Alliances had been a fixture of Europe’s international system for centuries. For almost 100 years, from 1814/1815 until 1914, they were used to manage Great Power politics. Alliances could bolster cooperation among all or at least most of the Great Powers, as in the case of the Quadruple Alliance, which would form the basis of the European Pentarchy and the Concert of Europe. They could also become instruments designed to wage war, as in the case of France and Sardinia in 1858 or Prussia and Italy in 1866. After 1871, the alliances of the Great Powers provided some sense of security in an age that was still shaped by the concept of war as a legitimate political tool. neither the Triple Alliance nor the Triple Entente were incompatible with efforts to keep the peace of Europe. What turned them into destabilizing forces in European politics was a combination of inherent problems of alliance politics and other factors. Keeping the existing alliance together became a driving motivation for the British Foreign Office and, up to a point, also for its French counterpart. The same holds true for Germany and Austria-Hungary, with respect to Italy and Romania.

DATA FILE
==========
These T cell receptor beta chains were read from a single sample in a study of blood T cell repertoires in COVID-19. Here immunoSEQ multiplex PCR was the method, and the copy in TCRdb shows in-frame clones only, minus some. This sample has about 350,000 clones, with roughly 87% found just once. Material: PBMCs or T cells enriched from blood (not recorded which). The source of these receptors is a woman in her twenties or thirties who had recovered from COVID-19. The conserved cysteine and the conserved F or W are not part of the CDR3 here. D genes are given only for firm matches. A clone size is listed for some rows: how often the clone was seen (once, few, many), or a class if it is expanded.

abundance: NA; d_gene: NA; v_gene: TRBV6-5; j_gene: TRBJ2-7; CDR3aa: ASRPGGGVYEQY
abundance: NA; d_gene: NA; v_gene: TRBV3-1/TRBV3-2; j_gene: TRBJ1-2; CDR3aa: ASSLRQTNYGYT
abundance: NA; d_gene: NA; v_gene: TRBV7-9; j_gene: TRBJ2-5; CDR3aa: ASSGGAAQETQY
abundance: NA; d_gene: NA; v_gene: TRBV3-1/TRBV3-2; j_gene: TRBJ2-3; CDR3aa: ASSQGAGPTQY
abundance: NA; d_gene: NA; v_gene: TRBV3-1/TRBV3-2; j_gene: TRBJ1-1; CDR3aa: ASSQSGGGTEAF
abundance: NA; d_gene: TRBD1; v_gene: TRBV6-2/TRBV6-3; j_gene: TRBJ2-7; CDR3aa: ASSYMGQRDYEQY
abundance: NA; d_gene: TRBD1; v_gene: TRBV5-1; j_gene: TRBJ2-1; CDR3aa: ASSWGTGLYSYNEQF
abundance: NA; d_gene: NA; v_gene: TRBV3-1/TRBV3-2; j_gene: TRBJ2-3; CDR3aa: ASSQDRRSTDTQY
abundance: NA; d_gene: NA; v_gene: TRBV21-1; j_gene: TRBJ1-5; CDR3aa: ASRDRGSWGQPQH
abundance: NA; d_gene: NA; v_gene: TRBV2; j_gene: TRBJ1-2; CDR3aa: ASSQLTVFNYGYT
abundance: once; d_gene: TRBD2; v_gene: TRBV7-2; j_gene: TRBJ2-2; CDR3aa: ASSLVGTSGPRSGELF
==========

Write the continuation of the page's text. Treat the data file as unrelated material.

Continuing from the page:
Alliances neglected to keep the harmony in 1914 and, in blend with the mobilized view of security that had risen among chiefs and enormous pieces of general society in Europe, even assumed a part in achieving war. Yet, is it right to pass judgment on them as a total disappointment in 1914? The appropriate response relies upon a presumption about the motivation behind collusions in the mid-twentieth century. Germany did not attempt to slow down Austria-Hungary’s high-hazard course until the finish of July 1914, though France lastly even Incredible England guaranteed Russia’s methodology of acceleration. In spite of the fact that the Triple Partnership self-destructed in the late spring of 1914, as Italy chose to remain impartial, Berlin and Vienna had the option to swear by their settlement of 1879 as an establishment on which to construct a wartime alliance.